According to the National Institute on Drug Abuse, nearly all substance abusing individuals believe that they can stop using drugs on their own, and most try to stop without treatment. Although some people are successful, research has shown that long-term drug abuse results in changes in the brain that persist long after a person stops using drugs. These drug-induced changes can have many behavioral consequences, including an inability to exert control over the impulse to use drugs despite negative consequences- the defining characteristic of addiction.
It is the goal of the Court to recognize substance related issues and differentiate between use, abuse, and dependence. In addition, identification of an appropriate level of care is critical in intervening and preventing future use. Levels of care utilized by the Court range from short-term interventions to long-term inpatient programs. The goals of treatment include stopping substance abuse, as well as guiding adolescents toward positive, pro-social lifestyles where they can be productive and functioning members of families, schools, and communities. According to research that tracks individuals in treatment over extended periods, most people who get into and remain in treatment stop using drugs, decrease their criminal activity, and improve their occupational, social, and psychological functioning. Individual treatment outcomes depend on the extent and nature of the adolescent's problems, the appropriateness of treatment and related services used to address those problems, and the quality of interaction between the adolescent and his/her treatment providers.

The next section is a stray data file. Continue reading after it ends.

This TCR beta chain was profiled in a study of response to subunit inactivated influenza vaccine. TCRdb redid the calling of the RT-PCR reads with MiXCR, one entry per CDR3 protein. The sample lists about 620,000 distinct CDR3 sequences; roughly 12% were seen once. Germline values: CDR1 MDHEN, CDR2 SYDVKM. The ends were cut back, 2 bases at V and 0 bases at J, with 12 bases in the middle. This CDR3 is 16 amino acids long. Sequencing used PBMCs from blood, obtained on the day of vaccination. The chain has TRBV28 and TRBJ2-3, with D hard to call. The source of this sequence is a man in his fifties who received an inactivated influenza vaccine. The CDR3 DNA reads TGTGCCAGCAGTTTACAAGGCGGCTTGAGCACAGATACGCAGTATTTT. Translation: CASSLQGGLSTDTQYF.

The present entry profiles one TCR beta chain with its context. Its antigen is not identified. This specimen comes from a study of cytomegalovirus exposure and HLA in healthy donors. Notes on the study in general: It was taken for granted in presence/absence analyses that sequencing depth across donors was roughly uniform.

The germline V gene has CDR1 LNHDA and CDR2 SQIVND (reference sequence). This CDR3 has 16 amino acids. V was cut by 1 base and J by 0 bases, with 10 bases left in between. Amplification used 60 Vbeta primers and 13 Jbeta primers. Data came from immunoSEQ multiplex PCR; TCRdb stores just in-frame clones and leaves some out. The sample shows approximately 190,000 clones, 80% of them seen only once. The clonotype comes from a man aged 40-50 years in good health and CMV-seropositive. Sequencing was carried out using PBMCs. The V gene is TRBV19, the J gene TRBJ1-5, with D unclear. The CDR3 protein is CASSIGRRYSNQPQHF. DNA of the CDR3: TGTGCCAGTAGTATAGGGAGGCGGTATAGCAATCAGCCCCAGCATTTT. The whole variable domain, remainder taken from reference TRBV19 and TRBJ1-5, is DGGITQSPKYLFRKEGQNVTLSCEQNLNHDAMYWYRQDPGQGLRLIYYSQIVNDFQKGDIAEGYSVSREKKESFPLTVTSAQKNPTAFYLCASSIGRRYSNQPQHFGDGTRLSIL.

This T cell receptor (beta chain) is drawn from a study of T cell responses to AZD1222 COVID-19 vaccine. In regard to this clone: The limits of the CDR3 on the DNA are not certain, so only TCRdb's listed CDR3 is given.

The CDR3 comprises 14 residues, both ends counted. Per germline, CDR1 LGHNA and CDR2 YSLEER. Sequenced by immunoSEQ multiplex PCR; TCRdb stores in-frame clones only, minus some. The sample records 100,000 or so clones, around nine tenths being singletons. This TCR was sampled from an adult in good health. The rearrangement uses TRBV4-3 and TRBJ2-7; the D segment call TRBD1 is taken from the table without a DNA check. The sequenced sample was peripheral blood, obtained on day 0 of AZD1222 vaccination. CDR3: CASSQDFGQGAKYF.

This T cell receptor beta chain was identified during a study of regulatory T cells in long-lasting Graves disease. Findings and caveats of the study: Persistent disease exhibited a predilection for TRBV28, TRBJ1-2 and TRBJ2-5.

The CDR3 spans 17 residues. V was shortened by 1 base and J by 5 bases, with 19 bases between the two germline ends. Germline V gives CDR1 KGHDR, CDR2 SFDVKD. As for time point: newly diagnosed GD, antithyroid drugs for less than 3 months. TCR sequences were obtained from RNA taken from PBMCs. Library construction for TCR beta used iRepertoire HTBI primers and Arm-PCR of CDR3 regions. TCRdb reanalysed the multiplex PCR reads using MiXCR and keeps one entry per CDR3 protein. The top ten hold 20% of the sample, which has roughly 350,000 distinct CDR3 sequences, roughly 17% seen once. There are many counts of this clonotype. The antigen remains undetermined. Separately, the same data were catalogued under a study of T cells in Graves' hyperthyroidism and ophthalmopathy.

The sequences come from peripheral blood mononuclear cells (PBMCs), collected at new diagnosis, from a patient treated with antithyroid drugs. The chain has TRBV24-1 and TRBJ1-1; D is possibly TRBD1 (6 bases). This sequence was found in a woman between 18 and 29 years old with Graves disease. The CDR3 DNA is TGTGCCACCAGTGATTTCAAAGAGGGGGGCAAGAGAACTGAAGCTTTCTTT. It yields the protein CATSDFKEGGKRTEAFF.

Parents. The Anti Drug (http://www.theantidrug.com)
National Institute of Drug Abuse (http://www.nida.nih.gov/NIDAHome.html)
Substance Abuse and Mental Health Services Administration (http://www.samhsa.gov)
Alcoholics Anonymous (http://www.aa.org/lang/en/meeting_finder.cfm?origpage=29)
Narcotic Anonymous (http://na.org/index.php?ID=home-content-fm)
Al-Anon / Alateen (http://www.al-anon.alateen.org)